I'm not actively blogging here anymore. But if you got here because you were searching for something about bikes, you might want to check out my latest project, Vermont Goldsprints. In summer of 2014, I bought a used goldsprints racing setup and have made it a mission to get more bikes in more people's faces by putting on fun races in unexpected places. Come join me!
We went to my favorite place this afternoon and were treated to smooth glassy swells and hordes of Thanksgiving surfers. I've never seen such nice waves right at the main part of the beach, and the fading sunlight (dark on the beach, light on the water) was as beautiful as it is in July, just much earlier.
So, REI has a pretty tight user review system now. After you buy something, they send you an email asking you to review the product. Pretty standard stuff if you are used to buying stuff through Amazon, etc. The new twist is that when you get done with writing your review, they ask if you'd like to post it to your blog. So I clicked "yes," and here it is. I've left the post title as REI's system generated it. Bonus points if you can get the reference in my review nickname. Difficulty: No Googling allowed. Originally submitted at REISalomon Vertigo Cross-Training Shoes - Men's - '07 CloseoutWarm, Dry, Light and Comfortable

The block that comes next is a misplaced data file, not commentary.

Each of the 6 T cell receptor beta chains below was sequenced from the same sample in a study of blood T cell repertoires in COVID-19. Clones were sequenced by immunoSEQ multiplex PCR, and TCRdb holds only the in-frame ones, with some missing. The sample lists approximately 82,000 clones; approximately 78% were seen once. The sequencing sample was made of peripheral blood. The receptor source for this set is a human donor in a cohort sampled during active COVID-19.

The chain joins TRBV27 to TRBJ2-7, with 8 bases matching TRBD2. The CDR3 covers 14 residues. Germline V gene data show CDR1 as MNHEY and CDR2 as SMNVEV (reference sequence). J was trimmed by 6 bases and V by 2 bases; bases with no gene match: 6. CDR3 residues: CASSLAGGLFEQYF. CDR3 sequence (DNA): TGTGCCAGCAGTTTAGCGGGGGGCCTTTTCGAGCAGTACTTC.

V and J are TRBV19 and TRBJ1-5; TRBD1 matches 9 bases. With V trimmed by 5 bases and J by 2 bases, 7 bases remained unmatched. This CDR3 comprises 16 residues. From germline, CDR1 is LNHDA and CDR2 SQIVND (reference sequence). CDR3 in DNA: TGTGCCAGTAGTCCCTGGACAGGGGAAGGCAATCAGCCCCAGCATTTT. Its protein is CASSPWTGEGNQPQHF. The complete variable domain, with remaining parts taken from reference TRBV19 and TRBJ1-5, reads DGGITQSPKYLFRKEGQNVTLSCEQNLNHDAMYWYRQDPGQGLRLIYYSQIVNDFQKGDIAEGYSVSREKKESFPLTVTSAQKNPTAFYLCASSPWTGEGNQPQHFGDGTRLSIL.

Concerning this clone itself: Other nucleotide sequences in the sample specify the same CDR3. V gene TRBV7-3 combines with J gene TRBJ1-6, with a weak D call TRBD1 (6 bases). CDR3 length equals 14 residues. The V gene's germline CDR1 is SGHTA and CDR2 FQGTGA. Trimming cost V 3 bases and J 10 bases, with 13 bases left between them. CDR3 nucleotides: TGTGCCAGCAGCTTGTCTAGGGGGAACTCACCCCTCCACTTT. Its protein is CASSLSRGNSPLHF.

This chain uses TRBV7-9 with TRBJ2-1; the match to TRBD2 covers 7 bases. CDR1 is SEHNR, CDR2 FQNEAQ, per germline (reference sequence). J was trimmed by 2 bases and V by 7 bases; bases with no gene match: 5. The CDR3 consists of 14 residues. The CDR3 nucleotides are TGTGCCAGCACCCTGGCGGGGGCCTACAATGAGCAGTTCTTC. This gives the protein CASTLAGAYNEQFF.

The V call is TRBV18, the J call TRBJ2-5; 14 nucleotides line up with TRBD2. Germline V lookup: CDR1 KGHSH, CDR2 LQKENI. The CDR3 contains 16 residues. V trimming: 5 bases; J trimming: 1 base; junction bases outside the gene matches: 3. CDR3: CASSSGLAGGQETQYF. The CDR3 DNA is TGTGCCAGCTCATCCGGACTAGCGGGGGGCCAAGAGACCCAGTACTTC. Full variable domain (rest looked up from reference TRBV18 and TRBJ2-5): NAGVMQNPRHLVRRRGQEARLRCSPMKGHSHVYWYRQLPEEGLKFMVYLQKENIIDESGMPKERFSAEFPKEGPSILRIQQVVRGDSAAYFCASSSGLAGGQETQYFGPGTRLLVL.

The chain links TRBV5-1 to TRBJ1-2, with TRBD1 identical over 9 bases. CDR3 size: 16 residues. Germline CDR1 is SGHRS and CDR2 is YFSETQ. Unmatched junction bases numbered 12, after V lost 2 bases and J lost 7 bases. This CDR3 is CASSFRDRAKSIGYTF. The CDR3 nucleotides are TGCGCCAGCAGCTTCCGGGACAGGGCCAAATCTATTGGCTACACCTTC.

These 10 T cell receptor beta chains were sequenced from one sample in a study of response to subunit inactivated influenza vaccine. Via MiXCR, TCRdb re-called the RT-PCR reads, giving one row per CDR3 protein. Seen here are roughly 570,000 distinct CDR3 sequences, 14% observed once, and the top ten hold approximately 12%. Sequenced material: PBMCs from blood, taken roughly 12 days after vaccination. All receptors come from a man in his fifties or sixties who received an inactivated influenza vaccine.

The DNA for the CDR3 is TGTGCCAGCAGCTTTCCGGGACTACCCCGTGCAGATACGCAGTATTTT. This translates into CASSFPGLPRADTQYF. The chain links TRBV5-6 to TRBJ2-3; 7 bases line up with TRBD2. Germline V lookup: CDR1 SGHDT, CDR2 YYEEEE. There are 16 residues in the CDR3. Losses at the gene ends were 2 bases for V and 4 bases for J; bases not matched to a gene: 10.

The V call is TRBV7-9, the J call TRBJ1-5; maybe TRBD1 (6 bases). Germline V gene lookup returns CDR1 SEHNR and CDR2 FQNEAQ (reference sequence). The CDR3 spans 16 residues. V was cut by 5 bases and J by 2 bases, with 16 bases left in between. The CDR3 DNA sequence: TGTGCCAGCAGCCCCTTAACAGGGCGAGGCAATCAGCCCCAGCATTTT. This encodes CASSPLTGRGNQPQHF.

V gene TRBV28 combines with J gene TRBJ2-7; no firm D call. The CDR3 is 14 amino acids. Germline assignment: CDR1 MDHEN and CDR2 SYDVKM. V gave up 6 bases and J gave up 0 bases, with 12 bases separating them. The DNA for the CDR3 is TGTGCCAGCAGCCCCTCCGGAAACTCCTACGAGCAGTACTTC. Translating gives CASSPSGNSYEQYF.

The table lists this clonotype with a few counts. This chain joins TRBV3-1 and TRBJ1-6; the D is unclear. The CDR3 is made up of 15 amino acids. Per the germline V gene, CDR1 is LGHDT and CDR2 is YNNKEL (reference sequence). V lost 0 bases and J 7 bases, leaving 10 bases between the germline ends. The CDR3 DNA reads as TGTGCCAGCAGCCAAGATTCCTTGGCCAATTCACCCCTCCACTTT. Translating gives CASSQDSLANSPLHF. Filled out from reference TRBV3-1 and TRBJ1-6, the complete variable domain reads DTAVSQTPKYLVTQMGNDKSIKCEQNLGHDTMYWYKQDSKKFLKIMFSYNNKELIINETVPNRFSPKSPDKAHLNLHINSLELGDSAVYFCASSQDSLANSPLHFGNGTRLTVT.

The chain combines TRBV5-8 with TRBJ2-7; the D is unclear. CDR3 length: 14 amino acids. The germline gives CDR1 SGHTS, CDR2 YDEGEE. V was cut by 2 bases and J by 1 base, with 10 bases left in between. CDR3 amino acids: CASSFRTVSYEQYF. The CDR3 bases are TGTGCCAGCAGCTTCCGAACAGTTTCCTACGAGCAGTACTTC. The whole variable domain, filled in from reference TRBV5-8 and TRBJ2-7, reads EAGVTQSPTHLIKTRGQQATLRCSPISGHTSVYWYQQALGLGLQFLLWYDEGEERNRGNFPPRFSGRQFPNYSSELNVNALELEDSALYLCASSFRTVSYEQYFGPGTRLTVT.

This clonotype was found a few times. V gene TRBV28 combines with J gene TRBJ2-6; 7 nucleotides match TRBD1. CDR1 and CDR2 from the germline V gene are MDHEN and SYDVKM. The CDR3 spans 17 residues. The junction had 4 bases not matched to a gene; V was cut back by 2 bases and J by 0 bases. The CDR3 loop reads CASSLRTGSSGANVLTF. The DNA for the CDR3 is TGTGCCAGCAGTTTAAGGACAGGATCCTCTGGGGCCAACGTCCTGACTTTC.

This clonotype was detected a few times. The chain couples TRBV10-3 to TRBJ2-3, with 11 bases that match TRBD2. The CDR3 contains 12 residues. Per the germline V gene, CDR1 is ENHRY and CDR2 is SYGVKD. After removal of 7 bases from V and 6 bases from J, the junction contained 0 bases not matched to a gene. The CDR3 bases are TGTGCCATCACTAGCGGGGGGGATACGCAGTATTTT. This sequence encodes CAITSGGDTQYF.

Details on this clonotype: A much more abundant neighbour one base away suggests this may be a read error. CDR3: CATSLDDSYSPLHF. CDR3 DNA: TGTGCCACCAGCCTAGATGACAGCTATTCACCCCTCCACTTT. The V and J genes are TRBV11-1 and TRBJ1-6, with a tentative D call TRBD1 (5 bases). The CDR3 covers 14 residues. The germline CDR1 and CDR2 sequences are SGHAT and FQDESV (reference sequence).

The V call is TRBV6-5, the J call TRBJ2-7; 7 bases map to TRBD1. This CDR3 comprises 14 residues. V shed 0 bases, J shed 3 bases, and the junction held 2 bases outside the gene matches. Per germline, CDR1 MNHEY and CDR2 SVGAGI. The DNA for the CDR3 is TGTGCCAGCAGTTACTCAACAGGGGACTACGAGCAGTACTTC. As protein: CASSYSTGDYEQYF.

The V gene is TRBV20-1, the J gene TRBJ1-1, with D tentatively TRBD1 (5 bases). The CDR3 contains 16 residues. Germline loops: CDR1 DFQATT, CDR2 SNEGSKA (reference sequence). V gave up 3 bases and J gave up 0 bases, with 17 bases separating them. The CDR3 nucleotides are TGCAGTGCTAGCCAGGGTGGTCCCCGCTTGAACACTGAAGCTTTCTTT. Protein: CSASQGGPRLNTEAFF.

Salomon Vertigo soft-shell uppers bring unparalleled comfort and progressive outdoor style to your multisport endeavors.
By Uncle Traveling Matt from Burlington, Vermont on 11/10/2008
4out of 5Gift: No Sizing: Feels true to size Width: Feels true to width Pros: Flexible, Stable, Breathable, Good Traction, Comfortable, Lightweight, Absorbs Shock Best Uses: Wet Conditions, Trails Describe Yourself: Casual/ Recreational Arch Type: High Arch
I bought these shoes as a winter runner and to wear for winter bike commuting. I find the soft-shell exterior to be more breathable than a shoe with a waterproof-breathable bootie inside, and warm enough with good socks to get me through my 40 minute bike commute comfortably. They have been good runners as well, but as a bigger guy, I'd probably go for something sturdier if I was pounding out the pavement miles.
Feeling like I couldn't do anything else right last week, I rounded out my Friday night with some well-deserved shop hours setting up this winter commuter bike. I pulled the fenders off my Trek, the rack out of the parts bin and the studded snows out of storage to set up this winter commuting rig. It's hard to see in the picture, but I was able to modify the tailight that is normally mounted on the seatpost to sit on the back of the rack, ensuring good visibility. The only bottle cage is vertical, perfect for a thermos full of coffee. Up front, a small Cateye blinky and a larger steady light provide visibility for the rider as well as the oncoming driver. The gearing is 36 X 14, single speed (well, people say there are always three speeds: sit, stand and push). I used both the sitting and standing gears today, but can foresee a future where monster quads will supplant the standing gear.